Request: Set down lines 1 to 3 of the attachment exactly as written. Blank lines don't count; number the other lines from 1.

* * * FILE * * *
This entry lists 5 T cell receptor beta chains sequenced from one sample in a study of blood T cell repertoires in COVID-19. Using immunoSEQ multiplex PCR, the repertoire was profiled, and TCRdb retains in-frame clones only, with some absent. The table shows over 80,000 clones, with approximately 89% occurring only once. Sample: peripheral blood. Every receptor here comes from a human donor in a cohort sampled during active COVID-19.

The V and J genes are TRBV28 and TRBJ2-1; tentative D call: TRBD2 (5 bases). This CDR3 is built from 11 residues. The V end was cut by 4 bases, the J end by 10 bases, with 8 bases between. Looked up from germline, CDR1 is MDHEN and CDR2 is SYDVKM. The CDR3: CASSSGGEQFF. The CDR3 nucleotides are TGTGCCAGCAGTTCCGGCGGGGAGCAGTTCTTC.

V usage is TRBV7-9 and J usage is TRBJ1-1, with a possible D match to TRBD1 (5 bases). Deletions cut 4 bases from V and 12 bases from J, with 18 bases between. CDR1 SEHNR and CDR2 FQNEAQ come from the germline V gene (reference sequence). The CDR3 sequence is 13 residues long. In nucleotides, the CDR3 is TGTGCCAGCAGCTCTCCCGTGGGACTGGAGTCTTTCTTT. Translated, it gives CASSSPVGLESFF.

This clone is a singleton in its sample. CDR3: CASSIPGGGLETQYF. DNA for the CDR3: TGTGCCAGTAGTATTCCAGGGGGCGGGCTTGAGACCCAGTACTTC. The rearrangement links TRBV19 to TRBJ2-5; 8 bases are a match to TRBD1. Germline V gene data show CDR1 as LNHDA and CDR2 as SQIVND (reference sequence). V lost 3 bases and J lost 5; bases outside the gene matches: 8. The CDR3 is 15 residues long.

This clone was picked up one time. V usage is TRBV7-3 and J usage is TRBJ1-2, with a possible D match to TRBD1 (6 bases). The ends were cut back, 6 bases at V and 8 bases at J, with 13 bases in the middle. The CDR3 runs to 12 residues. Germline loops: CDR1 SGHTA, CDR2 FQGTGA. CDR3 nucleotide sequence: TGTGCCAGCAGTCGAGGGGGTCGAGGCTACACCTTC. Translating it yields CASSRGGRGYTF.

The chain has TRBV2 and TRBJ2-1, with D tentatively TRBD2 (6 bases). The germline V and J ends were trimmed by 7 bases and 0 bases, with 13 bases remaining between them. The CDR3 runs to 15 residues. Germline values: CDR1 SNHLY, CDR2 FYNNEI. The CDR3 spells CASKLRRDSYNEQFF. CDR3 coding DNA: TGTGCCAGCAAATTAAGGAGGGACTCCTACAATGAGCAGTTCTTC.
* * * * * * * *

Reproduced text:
This entry lists 5 T cell receptor beta chains sequenced from one sample in a study of blood T cell repertoires in COVID-19. Using immunoSEQ multiplex PCR, the repertoire was profiled, and TCRdb retains in-frame clones only, with some absent. The table shows over 80,000 clones, with approximately 89% occurring only once. Sample: peripheral blood. Every receptor here comes from a human donor in a cohort sampled during active COVID-19.

The V and J genes are TRBV28 and TRBJ2-1; tentative D call: TRBD2 (5 bases). This CDR3 is built from 11 residues. The V end was cut by 4 bases, the J end by 10 bases, with 8 bases between. Looked up from germline, CDR1 is MDHEN and CDR2 is SYDVKM. The CDR3: CASSSGGEQFF. The CDR3 nucleotides are TGTGCCAGCAGTTCCGGCGGGGAGCAGTTCTTC.

V usage is TRBV7-9 and J usage is TRBJ1-1, with a possible D match to TRBD1 (5 bases). Deletions cut 4 bases from V and 12 bases from J, with 18 bases between. CDR1 SEHNR and CDR2 FQNEAQ come from the germline V gene (reference sequence). The CDR3 sequence is 13 residues long. In nucleotides, the CDR3 is TGTGCCAGCAGCTCTCCCGTGGGACTGGAGTCTTTCTTT. Translated, it gives CASSSPVGLESFF.